LillianPorter3.jpg Lillian Porter


1943: The House of Commons rejects any lifting of the economic blockade against occupied Europe.


1943: A Military coup takes place in Argentina, with the army occupying Buenos Aires.


1943: Luftwaffe bombers attack the massive Russian tank factory's at Gorki.


LillianPorter4.jpg Lillian Porter


1944: Eisenhower postpones 'Operation Overlord', the allied invasion of France, for 24 hours because of rough seas in the English Channel.


1944: The RAF carries out heavy night raids against German coastal batteries and fortifications in Normandy.


1944: U-505, patrolling off Cape Blanco on the West African coast is forced to the surface by depth-charges from the U.S. destroyer escort Chatelain and is captured intact and towed to Bermuda by the escort carrier Guadalcanal. (More Info)


WalterKidde&CompanyAd-June1944.jpg Walter Kidde Ad - June 1944


1944: The U.S. Fifth Army enters Rome.


1944: The first B29 (Superfortress) combat mission is made against the Bangkok railway.


1945: U.S. troops land on the Oriko peninsula of Okinawa.


LillianPorter5.jpg Lillian Porter


*Lillian Mary Porter was born on February 24, 1917 in Alameda County, California, USA. Lillian "Mousie" Porter was a contract actress with 20th Century Fox. The name "Mousie" came about when Darrel F. Zanuck, the Fox mogul, quipped, "You're a cute little mouse." Indeed. Check out her every-camera-angle beauty and impeccable comedic timing in such Fox A-list gems as "Song of the Islands" (1942) starring Betty Grable and Victor Mature. Even with a scene-stealer like Jack Oakie, you can't take your eyes off Mousie. The nickname "Mousie" was a joke to those who knew Lillian because, though diminiutive in size, she was not "mousie" at all. Lillian appeared in 40 films (many uncredited) such as "A Yank in the R.A.F." (1941), "Footlight Serenade" (1942), and "Pin Up Girl" (1944). She also appeared in an episode of the TV series "Judge Roy Bean" in early 1956, along with her husband and stepdaughter Sandra Hayden.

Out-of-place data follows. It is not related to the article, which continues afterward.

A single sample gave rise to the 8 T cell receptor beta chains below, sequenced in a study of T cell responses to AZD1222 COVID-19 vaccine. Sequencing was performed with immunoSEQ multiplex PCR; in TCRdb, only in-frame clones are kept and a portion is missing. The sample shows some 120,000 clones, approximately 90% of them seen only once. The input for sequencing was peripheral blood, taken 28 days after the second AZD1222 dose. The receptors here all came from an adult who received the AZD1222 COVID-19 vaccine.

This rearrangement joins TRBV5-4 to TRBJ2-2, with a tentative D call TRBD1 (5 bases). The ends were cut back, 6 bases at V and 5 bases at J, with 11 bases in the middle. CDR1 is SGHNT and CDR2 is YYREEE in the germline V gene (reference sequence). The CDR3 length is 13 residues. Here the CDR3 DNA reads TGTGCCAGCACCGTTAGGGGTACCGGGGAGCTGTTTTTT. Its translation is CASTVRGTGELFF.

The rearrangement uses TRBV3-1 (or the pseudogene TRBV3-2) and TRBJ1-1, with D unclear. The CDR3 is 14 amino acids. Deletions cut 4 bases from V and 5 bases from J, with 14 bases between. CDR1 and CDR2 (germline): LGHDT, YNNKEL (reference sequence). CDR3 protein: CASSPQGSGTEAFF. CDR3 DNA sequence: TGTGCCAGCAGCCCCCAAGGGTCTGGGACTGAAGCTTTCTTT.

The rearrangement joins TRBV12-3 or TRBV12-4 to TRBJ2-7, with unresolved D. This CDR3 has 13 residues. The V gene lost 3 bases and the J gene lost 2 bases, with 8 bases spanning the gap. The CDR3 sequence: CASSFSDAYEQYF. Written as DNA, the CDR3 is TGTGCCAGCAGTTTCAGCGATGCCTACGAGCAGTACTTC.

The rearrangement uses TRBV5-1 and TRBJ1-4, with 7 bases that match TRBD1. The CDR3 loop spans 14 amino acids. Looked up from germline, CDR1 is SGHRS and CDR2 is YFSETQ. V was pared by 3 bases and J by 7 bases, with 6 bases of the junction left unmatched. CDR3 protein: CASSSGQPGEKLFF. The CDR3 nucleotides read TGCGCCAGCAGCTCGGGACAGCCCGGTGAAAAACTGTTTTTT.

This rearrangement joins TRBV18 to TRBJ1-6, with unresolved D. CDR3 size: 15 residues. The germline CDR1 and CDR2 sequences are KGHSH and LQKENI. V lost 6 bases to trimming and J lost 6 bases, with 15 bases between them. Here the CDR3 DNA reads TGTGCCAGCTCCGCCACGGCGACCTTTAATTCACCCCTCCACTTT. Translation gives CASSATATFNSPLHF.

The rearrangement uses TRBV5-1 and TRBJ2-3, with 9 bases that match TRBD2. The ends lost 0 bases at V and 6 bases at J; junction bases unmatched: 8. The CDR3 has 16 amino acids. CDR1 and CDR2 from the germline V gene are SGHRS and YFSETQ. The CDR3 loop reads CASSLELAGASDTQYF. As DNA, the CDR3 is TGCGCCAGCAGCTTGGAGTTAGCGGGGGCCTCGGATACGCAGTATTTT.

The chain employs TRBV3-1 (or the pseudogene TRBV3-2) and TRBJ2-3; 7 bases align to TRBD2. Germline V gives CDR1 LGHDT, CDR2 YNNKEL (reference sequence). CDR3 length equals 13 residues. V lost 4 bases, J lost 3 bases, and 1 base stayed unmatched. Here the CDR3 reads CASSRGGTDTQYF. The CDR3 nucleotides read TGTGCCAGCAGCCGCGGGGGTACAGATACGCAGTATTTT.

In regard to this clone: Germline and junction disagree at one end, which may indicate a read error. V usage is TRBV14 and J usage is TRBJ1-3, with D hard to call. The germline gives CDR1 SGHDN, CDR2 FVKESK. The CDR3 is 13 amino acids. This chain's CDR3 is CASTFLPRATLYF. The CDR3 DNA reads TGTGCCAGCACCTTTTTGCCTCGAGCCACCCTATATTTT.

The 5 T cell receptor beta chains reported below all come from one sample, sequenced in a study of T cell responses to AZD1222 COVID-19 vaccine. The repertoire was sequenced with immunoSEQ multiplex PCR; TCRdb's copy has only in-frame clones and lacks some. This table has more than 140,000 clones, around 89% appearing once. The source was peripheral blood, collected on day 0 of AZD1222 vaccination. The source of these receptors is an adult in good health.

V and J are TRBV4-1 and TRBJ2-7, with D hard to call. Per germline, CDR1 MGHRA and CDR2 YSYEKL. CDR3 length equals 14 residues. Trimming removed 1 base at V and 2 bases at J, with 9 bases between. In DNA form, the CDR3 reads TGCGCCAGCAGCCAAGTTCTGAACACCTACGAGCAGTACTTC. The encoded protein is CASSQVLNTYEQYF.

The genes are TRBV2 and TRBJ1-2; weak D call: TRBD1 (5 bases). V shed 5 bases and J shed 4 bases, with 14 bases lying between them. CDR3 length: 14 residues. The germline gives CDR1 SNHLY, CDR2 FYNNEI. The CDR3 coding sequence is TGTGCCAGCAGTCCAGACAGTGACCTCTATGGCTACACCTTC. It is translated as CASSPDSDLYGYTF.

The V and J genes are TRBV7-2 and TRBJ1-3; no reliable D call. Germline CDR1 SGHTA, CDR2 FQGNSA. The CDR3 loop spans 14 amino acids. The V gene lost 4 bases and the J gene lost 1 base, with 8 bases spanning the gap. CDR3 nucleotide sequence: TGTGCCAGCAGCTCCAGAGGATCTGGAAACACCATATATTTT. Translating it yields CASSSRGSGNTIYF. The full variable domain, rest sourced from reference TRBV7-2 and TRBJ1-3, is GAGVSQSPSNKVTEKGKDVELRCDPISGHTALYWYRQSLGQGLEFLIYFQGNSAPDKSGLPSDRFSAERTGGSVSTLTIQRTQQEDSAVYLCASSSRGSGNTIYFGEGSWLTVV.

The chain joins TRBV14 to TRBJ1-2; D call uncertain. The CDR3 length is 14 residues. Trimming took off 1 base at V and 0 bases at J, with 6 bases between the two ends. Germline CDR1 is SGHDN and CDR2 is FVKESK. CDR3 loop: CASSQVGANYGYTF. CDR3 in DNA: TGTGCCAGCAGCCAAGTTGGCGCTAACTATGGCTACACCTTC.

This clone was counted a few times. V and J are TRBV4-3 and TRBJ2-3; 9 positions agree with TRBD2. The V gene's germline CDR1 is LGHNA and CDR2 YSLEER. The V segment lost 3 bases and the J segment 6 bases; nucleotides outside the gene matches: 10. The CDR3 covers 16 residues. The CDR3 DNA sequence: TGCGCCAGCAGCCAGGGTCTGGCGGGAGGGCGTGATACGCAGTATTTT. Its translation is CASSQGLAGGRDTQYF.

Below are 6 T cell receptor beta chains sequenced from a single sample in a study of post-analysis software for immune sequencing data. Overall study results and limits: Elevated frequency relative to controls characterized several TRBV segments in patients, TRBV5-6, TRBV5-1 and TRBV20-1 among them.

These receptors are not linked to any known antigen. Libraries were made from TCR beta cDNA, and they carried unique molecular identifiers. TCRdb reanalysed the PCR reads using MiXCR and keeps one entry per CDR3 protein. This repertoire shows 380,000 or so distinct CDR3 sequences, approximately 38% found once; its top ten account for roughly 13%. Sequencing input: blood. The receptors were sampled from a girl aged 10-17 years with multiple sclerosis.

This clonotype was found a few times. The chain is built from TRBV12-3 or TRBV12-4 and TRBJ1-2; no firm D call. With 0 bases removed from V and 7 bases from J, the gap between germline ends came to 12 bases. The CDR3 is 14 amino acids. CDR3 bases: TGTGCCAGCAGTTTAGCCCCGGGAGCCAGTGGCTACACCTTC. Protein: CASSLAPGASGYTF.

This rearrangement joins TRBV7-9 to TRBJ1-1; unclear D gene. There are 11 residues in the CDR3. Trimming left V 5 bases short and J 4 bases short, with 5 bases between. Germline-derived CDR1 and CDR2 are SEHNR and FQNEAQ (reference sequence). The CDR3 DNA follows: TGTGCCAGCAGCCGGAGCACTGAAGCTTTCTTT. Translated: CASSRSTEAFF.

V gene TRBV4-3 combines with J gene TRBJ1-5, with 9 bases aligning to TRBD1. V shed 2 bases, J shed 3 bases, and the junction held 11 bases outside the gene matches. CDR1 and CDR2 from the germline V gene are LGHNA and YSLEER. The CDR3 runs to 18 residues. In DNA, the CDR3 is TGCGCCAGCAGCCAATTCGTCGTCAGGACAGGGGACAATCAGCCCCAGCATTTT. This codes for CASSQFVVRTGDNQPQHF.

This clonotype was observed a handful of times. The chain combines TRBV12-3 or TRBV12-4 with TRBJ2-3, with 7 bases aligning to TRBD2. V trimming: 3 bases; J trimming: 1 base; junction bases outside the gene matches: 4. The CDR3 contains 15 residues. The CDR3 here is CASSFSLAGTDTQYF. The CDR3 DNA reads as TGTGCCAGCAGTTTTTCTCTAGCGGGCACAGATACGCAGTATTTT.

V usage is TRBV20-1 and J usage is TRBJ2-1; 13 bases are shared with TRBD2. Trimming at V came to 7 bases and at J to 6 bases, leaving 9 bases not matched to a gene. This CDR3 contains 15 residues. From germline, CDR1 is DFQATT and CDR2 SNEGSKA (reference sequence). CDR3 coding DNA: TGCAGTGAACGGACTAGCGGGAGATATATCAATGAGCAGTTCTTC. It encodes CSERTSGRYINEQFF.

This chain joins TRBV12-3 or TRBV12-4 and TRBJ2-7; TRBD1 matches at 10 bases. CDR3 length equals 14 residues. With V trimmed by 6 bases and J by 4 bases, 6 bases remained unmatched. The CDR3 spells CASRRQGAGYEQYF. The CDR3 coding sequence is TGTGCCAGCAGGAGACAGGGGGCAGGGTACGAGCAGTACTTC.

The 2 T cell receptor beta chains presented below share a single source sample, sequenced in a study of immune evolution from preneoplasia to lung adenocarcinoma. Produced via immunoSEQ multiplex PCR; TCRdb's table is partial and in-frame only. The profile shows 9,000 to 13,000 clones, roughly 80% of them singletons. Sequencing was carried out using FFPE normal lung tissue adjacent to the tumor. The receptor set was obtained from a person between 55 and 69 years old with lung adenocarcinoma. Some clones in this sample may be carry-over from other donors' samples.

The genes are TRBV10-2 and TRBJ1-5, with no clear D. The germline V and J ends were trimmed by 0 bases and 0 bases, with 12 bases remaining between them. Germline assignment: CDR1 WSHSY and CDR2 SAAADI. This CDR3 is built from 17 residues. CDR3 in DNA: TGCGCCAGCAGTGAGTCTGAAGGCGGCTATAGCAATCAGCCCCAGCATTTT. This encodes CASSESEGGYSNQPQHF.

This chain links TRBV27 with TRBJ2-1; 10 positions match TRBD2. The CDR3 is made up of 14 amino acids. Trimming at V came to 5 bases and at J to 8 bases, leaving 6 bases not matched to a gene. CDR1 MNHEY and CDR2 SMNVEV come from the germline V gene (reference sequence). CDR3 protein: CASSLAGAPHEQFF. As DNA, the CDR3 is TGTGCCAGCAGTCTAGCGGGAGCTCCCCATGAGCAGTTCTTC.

She retired after marrying Cowboy star Russell Hayden on July 11, 1946. Hayden, along with fellow cowboy actor Dick Curtis, helped develop Pioneertown, a western movie set location in Southern California that was used for many film and TV westerns. They remained married until his death in 1981, but apparently the union was childless, though Russell had a daughter, Sandra, who would also become an actress, from a previous marriage with actress Jan Clayton. One evening in September of 1956, Sandra was driving on Coldwater Canyon Road on her way from Jan Clayton's home to Russ and Mousie's. The actress was wearing her contact lenses and not her glasses, which family members later felt put her at risk for night driving. In the ensuing traffic accident, the young heiress to two fortunes died at the scene.


Lillian Porter died February 1, 1997, San Bernardino, California, several weeks before her 80th birthday from undisclosed causes.


SeaforthForMenAd-June1945.jpg Seaforth For Men Ad - June 1945